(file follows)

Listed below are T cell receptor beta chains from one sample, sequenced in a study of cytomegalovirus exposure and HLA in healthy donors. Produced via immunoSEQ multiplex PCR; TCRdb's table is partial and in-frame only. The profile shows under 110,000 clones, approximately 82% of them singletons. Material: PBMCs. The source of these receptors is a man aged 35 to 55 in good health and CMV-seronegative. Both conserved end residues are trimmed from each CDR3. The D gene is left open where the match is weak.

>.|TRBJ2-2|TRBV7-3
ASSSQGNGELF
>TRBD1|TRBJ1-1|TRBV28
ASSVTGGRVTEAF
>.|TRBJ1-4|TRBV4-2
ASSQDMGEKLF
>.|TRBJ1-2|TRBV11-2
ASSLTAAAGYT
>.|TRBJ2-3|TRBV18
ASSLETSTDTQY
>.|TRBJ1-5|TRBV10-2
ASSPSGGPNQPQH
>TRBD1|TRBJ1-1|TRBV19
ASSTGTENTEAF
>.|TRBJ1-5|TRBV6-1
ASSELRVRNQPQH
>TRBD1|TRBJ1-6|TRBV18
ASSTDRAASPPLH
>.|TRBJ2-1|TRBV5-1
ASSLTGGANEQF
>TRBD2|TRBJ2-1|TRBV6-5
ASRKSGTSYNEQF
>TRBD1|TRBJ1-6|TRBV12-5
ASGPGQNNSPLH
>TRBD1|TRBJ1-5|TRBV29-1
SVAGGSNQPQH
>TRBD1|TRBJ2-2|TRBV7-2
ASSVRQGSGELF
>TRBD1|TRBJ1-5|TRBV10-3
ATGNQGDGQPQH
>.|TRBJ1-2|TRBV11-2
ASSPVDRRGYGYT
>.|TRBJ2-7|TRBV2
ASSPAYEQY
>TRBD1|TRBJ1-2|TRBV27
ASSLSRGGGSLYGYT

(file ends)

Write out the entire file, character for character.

Listed below are T cell receptor beta chains from one sample, sequenced in a study of cytomegalovirus exposure and HLA in healthy donors. Produced via immunoSEQ multiplex PCR; TCRdb's table is partial and in-frame only. The profile shows under 110,000 clones, approximately 82% of them singletons. Material: PBMCs. The source of these receptors is a man aged 35 to 55 in good health and CMV-seronegative. Both conserved end residues are trimmed from each CDR3. The D gene is left open where the match is weak.

>.|TRBJ2-2|TRBV7-3
ASSSQGNGELF
>TRBD1|TRBJ1-1|TRBV28
ASSVTGGRVTEAF
>.|TRBJ1-4|TRBV4-2
ASSQDMGEKLF
>.|TRBJ1-2|TRBV11-2
ASSLTAAAGYT
>.|TRBJ2-3|TRBV18
ASSLETSTDTQY
>.|TRBJ1-5|TRBV10-2
ASSPSGGPNQPQH
>TRBD1|TRBJ1-1|TRBV19
ASSTGTENTEAF
>.|TRBJ1-5|TRBV6-1
ASSELRVRNQPQH
>TRBD1|TRBJ1-6|TRBV18
ASSTDRAASPPLH
>.|TRBJ2-1|TRBV5-1
ASSLTGGANEQF
>TRBD2|TRBJ2-1|TRBV6-5
ASRKSGTSYNEQF
>TRBD1|TRBJ1-6|TRBV12-5
ASGPGQNNSPLH
>TRBD1|TRBJ1-5|TRBV29-1
SVAGGSNQPQH
>TRBD1|TRBJ2-2|TRBV7-2
ASSVRQGSGELF
>TRBD1|TRBJ1-5|TRBV10-3
ATGNQGDGQPQH
>.|TRBJ1-2|TRBV11-2
ASSPVDRRGYGYT
>.|TRBJ2-7|TRBV2
ASSPAYEQY
>TRBD1|TRBJ1-2|TRBV27
ASSLSRGGGSLYGYT